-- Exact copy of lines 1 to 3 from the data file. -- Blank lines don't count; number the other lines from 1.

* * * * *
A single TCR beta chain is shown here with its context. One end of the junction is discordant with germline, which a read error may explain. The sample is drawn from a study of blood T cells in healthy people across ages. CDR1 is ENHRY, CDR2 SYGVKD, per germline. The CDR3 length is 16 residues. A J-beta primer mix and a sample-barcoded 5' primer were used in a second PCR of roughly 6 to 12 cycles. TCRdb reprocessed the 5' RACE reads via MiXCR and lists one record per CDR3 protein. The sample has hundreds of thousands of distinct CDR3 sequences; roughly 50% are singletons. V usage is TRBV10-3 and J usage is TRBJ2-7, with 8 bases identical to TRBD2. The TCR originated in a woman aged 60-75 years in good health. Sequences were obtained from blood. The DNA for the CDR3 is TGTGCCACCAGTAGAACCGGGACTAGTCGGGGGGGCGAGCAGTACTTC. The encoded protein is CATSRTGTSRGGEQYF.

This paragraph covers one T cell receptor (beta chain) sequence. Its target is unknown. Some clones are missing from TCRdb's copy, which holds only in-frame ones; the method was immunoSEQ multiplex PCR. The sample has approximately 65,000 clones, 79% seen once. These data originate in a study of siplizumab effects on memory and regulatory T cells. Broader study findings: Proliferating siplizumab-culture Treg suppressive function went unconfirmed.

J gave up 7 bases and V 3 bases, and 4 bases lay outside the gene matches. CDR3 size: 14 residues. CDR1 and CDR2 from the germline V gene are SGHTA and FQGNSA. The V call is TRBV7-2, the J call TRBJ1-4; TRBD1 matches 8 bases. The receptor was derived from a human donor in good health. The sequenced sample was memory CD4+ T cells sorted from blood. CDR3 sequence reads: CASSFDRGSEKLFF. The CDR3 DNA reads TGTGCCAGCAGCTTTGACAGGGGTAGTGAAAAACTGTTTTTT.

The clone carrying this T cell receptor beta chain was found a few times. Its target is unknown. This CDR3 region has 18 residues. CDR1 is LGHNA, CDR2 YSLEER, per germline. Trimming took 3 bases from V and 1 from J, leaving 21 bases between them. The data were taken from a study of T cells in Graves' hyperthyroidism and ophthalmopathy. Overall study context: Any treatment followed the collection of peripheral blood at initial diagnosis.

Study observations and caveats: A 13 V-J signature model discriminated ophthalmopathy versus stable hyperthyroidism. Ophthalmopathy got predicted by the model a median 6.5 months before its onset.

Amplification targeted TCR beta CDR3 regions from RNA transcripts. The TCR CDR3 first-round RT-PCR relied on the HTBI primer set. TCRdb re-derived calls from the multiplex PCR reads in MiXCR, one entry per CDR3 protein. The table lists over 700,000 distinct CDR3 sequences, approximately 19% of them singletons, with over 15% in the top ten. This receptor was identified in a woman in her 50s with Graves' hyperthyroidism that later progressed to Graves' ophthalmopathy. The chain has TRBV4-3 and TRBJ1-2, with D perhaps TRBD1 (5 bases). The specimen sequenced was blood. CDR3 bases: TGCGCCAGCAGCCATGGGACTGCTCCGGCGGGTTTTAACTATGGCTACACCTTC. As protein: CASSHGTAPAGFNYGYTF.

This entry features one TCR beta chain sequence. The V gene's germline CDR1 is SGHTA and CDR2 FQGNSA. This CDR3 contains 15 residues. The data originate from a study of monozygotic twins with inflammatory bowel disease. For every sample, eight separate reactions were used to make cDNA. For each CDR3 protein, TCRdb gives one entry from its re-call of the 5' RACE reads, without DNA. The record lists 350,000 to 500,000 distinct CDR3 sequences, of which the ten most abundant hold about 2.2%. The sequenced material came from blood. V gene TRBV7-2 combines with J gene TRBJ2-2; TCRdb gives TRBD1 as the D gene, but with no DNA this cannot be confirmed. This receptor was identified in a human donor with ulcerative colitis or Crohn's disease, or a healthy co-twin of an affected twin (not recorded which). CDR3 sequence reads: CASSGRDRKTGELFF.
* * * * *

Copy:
A single TCR beta chain is shown here with its context. One end of the junction is discordant with germline, which a read error may explain. The sample is drawn from a study of blood T cells in healthy people across ages. CDR1 is ENHRY, CDR2 SYGVKD, per germline. The CDR3 length is 16 residues. A J-beta primer mix and a sample-barcoded 5' primer were used in a second PCR of roughly 6 to 12 cycles. TCRdb reprocessed the 5' RACE reads via MiXCR and lists one record per CDR3 protein. The sample has hundreds of thousands of distinct CDR3 sequences; roughly 50% are singletons. V usage is TRBV10-3 and J usage is TRBJ2-7, with 8 bases identical to TRBD2. The TCR originated in a woman aged 60-75 years in good health. Sequences were obtained from blood. The DNA for the CDR3 is TGTGCCACCAGTAGAACCGGGACTAGTCGGGGGGGCGAGCAGTACTTC. The encoded protein is CATSRTGTSRGGEQYF.

This paragraph covers one T cell receptor (beta chain) sequence. Its target is unknown. Some clones are missing from TCRdb's copy, which holds only in-frame ones; the method was immunoSEQ multiplex PCR. The sample has approximately 65,000 clones, 79% seen once. These data originate in a study of siplizumab effects on memory and regulatory T cells. Broader study findings: Proliferating siplizumab-culture Treg suppressive function went unconfirmed.

J gave up 7 bases and V 3 bases, and 4 bases lay outside the gene matches. CDR3 size: 14 residues. CDR1 and CDR2 from the germline V gene are SGHTA and FQGNSA. The V call is TRBV7-2, the J call TRBJ1-4; TRBD1 matches 8 bases. The receptor was derived from a human donor in good health. The sequenced sample was memory CD4+ T cells sorted from blood. CDR3 sequence reads: CASSFDRGSEKLFF. The CDR3 DNA reads TGTGCCAGCAGCTTTGACAGGGGTAGTGAAAAACTGTTTTTT.